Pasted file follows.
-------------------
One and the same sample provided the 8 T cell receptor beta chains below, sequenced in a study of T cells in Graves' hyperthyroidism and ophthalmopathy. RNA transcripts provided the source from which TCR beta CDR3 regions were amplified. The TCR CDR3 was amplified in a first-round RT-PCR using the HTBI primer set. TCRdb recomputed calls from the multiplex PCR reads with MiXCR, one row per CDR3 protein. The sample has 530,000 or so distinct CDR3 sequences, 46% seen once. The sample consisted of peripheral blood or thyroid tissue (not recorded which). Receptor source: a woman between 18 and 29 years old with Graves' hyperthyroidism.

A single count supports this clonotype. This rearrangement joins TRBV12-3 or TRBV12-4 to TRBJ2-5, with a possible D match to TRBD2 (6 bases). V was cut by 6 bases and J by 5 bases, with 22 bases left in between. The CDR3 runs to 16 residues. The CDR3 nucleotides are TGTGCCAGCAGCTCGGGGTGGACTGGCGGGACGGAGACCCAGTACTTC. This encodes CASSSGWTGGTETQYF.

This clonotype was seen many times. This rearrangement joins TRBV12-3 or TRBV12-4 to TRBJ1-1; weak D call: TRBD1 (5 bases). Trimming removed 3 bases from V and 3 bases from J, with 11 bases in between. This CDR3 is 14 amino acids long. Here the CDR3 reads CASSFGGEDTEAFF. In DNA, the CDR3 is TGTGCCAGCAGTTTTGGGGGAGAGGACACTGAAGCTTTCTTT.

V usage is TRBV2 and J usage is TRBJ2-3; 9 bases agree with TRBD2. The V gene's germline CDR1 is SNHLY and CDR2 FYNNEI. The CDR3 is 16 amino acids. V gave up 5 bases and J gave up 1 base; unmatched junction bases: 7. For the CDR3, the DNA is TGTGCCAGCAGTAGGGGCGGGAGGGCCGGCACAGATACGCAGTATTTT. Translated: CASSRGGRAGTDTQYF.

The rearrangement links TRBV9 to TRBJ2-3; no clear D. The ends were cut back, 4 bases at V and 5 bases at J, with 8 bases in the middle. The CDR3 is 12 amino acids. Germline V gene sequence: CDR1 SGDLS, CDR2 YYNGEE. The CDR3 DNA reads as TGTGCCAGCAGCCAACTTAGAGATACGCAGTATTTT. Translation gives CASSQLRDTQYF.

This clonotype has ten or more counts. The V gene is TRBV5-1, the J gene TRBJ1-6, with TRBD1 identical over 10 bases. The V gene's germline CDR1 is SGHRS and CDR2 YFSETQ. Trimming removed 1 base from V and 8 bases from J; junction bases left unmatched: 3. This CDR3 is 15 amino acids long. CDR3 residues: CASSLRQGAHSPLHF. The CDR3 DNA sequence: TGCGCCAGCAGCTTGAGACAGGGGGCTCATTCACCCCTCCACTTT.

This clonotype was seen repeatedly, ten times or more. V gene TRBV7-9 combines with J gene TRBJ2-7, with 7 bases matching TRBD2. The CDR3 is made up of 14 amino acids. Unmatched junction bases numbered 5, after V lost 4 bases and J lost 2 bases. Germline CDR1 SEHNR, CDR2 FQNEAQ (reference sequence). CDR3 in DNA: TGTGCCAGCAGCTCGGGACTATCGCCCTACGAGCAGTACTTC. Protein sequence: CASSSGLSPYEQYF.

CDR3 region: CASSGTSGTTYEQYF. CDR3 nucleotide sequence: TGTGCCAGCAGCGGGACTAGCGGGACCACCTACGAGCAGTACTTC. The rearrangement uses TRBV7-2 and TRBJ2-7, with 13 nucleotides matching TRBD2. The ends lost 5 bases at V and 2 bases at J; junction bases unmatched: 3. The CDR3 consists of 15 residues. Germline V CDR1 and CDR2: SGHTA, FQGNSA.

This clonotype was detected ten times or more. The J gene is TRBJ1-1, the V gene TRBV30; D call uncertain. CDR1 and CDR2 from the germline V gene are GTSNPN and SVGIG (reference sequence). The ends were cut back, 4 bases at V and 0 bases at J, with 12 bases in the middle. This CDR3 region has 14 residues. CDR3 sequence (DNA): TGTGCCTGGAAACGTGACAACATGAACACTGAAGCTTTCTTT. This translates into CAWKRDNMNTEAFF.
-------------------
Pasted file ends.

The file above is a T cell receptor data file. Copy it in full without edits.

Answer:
One and the same sample provided the 8 T cell receptor beta chains below, sequenced in a study of T cells in Graves' hyperthyroidism and ophthalmopathy. RNA transcripts provided the source from which TCR beta CDR3 regions were amplified. The TCR CDR3 was amplified in a first-round RT-PCR using the HTBI primer set. TCRdb recomputed calls from the multiplex PCR reads with MiXCR, one row per CDR3 protein. The sample has 530,000 or so distinct CDR3 sequences, 46% seen once. The sample consisted of peripheral blood or thyroid tissue (not recorded which). Receptor source: a woman between 18 and 29 years old with Graves' hyperthyroidism.

A single count supports this clonotype. This rearrangement joins TRBV12-3 or TRBV12-4 to TRBJ2-5, with a possible D match to TRBD2 (6 bases). V was cut by 6 bases and J by 5 bases, with 22 bases left in between. The CDR3 runs to 16 residues. The CDR3 nucleotides are TGTGCCAGCAGCTCGGGGTGGACTGGCGGGACGGAGACCCAGTACTTC. This encodes CASSSGWTGGTETQYF.

This clonotype was seen many times. This rearrangement joins TRBV12-3 or TRBV12-4 to TRBJ1-1; weak D call: TRBD1 (5 bases). Trimming removed 3 bases from V and 3 bases from J, with 11 bases in between. This CDR3 is 14 amino acids long. Here the CDR3 reads CASSFGGEDTEAFF. In DNA, the CDR3 is TGTGCCAGCAGTTTTGGGGGAGAGGACACTGAAGCTTTCTTT.

V usage is TRBV2 and J usage is TRBJ2-3; 9 bases agree with TRBD2. The V gene's germline CDR1 is SNHLY and CDR2 FYNNEI. The CDR3 is 16 amino acids. V gave up 5 bases and J gave up 1 base; unmatched junction bases: 7. For the CDR3, the DNA is TGTGCCAGCAGTAGGGGCGGGAGGGCCGGCACAGATACGCAGTATTTT. Translated: CASSRGGRAGTDTQYF.

The rearrangement links TRBV9 to TRBJ2-3; no clear D. The ends were cut back, 4 bases at V and 5 bases at J, with 8 bases in the middle. The CDR3 is 12 amino acids. Germline V gene sequence: CDR1 SGDLS, CDR2 YYNGEE. The CDR3 DNA reads as TGTGCCAGCAGCCAACTTAGAGATACGCAGTATTTT. Translation gives CASSQLRDTQYF.

This clonotype has ten or more counts. The V gene is TRBV5-1, the J gene TRBJ1-6, with TRBD1 identical over 10 bases. The V gene's germline CDR1 is SGHRS and CDR2 YFSETQ. Trimming removed 1 base from V and 8 bases from J; junction bases left unmatched: 3. This CDR3 is 15 amino acids long. CDR3 residues: CASSLRQGAHSPLHF. The CDR3 DNA sequence: TGCGCCAGCAGCTTGAGACAGGGGGCTCATTCACCCCTCCACTTT.

This clonotype was seen repeatedly, ten times or more. V gene TRBV7-9 combines with J gene TRBJ2-7, with 7 bases matching TRBD2. The CDR3 is made up of 14 amino acids. Unmatched junction bases numbered 5, after V lost 4 bases and J lost 2 bases. Germline CDR1 SEHNR, CDR2 FQNEAQ (reference sequence). CDR3 in DNA: TGTGCCAGCAGCTCGGGACTATCGCCCTACGAGCAGTACTTC. Protein sequence: CASSSGLSPYEQYF.

CDR3 region: CASSGTSGTTYEQYF. CDR3 nucleotide sequence: TGTGCCAGCAGCGGGACTAGCGGGACCACCTACGAGCAGTACTTC. The rearrangement uses TRBV7-2 and TRBJ2-7, with 13 nucleotides matching TRBD2. The ends lost 5 bases at V and 2 bases at J; junction bases unmatched: 3. The CDR3 consists of 15 residues. Germline V CDR1 and CDR2: SGHTA, FQGNSA.

This clonotype was detected ten times or more. The J gene is TRBJ1-1, the V gene TRBV30; D call uncertain. CDR1 and CDR2 from the germline V gene are GTSNPN and SVGIG (reference sequence). The ends were cut back, 4 bases at V and 0 bases at J, with 12 bases in the middle. This CDR3 region has 14 residues. CDR3 sequence (DNA): TGTGCCTGGAAACGTGACAACATGAACACTGAAGCTTTCTTT. This translates into CAWKRDNMNTEAFF.